The labor user is not allowed to use female labor for heavy or dangerous jobs or jobs which necessitate contact with dangerous substances having harmful effects on the reproductive and child bearing function of the women laborers The labor users must not use women laborers at whatever age for permanent work in the mines or requiring constant immersion in water Discrimination (illegal) terms against women labor: Not recruit women Force the women laborers to agree not to marry in several years of employment
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CHILD LABOR

Broad definition of child labor: reported to work in the past 12 months in wage work, farming or self-employed nonfarm activities of the household Age range between 6-14 Not significantly different between boys and girls Child labor reduced from 4.9 mil in early 90s to 3.6 mil in late 90s.
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CHILD LABOR (cont.)


Rural children are about three times as likely to work as urban children 90% of child labor work in agriculture, mostly in rural areas Large jump in child labor force at age 8 (rural), 12, 16, 17 (urban) Share of children with wage work increased sharply during last decade (13% to 27%)
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Impact of WTO participation on Market Labor

Opportunities:
Positive impact in economic terms GDP growth A no of sectors/industries have benefits thanks to liberalization, esp. for export oriented industries which are labor intensive, trading activities More opportunities for employment and income for laborers (reasoning: positive correlation between employment and openness of economy higher demand for laborers, more new enterprises). Labor structure in sectors shift from agriculture to industry and services . Also, with WTO member: increase FDI, promote private sector, thus a shift from state owned enterprises to FIEs and private sector enterprises.
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Impact of WTO participation on Market Labor

Challenges:
Increasing gap among laborers: skilled workers will have higher pay, better benefits, unskilled workers more difficult to get jobs. Especially context of VN: capability of VN laborers fall far short of international standards/demands (lack of expertise, labor disciplines, team work, foreign languages) Non-formal sector may increase in scope. Non-formal sector: not assure social security, benefits for laborers (lack of regulation/monitoring of government)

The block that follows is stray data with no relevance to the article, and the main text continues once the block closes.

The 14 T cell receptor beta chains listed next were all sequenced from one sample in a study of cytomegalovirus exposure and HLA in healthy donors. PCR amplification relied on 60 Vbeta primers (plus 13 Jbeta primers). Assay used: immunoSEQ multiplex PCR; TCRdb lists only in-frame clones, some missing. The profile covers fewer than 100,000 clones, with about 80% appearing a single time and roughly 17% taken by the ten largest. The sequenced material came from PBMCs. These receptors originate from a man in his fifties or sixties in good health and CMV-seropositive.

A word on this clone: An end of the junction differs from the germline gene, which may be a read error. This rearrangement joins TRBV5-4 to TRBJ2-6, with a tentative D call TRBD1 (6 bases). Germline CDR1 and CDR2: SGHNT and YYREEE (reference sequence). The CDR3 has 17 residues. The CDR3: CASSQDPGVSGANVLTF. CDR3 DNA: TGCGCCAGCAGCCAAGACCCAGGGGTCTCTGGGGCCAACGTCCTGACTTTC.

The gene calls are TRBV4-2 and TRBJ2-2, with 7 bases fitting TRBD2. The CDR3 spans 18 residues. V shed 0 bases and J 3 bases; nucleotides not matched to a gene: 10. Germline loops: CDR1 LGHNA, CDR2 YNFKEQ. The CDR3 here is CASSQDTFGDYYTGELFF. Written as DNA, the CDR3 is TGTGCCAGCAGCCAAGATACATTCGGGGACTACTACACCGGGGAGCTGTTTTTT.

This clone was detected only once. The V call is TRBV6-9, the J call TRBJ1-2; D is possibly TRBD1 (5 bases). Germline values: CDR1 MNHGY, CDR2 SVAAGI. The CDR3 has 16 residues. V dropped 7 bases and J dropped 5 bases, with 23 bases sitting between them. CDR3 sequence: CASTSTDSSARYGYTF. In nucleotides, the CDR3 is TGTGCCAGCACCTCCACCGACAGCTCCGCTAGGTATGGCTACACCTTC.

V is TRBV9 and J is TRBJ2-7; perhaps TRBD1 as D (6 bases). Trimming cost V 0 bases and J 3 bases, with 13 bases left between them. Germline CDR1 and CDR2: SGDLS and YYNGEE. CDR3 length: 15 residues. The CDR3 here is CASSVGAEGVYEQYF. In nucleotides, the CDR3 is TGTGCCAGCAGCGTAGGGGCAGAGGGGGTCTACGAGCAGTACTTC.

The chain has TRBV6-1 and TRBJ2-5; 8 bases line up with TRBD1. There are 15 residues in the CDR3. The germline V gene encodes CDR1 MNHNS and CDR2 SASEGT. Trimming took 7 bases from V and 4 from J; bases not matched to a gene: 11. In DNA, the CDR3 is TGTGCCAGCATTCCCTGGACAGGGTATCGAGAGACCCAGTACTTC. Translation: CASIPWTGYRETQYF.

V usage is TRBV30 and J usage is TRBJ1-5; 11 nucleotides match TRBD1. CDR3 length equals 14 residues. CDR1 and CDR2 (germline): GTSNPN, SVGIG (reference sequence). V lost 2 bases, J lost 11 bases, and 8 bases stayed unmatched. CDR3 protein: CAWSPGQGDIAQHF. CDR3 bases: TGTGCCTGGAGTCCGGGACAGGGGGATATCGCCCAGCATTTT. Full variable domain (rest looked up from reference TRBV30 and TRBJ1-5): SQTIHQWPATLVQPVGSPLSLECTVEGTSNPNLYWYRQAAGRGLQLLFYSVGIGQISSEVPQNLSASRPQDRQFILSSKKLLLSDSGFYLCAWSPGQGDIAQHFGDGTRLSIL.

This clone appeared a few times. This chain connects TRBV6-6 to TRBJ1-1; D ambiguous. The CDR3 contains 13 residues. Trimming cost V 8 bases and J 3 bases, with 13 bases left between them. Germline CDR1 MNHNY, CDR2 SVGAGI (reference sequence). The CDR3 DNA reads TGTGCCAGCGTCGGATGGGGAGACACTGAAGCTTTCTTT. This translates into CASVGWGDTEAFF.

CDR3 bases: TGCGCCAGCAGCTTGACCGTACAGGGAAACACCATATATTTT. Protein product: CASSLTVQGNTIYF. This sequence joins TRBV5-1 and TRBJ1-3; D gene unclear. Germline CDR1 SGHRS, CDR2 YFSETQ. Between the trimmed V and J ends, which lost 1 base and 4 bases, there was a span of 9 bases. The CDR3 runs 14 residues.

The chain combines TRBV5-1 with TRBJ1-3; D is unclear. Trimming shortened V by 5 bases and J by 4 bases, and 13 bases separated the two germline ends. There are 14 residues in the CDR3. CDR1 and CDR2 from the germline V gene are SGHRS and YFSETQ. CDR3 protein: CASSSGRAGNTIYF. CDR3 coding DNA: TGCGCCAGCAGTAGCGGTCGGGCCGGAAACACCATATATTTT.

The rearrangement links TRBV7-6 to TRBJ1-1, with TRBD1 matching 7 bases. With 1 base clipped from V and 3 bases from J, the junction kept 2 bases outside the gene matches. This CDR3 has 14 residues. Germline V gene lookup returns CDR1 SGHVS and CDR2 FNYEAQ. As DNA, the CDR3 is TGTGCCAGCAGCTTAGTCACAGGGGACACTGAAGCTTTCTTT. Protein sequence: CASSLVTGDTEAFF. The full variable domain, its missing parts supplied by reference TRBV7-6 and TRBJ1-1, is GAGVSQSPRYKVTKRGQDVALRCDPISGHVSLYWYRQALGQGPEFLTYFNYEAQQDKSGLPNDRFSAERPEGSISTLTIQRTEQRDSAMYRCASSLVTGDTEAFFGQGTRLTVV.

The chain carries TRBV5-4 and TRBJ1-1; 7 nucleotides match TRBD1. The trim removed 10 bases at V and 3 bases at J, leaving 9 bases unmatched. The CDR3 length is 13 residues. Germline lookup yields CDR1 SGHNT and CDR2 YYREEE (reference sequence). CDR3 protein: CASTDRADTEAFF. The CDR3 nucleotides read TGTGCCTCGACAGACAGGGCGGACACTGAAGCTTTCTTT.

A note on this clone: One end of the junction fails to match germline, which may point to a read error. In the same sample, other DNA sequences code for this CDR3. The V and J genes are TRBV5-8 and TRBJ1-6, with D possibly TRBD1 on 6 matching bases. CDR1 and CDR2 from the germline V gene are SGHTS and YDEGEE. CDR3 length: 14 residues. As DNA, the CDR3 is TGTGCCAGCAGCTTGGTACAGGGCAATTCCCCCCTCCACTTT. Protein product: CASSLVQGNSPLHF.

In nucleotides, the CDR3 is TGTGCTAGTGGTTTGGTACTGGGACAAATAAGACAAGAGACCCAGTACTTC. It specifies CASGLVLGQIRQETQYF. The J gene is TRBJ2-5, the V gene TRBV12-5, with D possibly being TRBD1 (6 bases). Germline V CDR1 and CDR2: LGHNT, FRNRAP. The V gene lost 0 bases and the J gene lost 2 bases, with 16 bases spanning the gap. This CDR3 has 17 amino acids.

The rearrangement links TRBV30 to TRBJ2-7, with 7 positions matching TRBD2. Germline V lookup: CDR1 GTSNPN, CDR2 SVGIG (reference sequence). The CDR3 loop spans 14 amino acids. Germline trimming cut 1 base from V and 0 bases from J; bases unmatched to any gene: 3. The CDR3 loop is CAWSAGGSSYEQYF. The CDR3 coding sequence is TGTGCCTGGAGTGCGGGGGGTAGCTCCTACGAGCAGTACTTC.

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Impact of WTO participation on Market Labor


Unemployment challenge: agriculture sector (60% of laborers) very backward, uncompetitive thus with liberalization, agricultural imports can affect domestic products, and employment in the sector. Other protected industries also negatively affected. Some industries/enterprises have to restructure to improve competitiveness thus may lay off laborers Demands for expertise, skills of laborers will increase Stronger movement of laborers to overseas countries brain drain
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Conclusion

Labor supply is reaching peak structure and the transition of the economy has created employment pressures Meanwhile maintained a stable development, the policies and regulations need to ensure high and sustainable growth in terms of solving employment issues Education innovation is the most important measure to gain long term benefits
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Legal framework: labor policy

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THE GOVERNMENT AND THE LABOR MARKET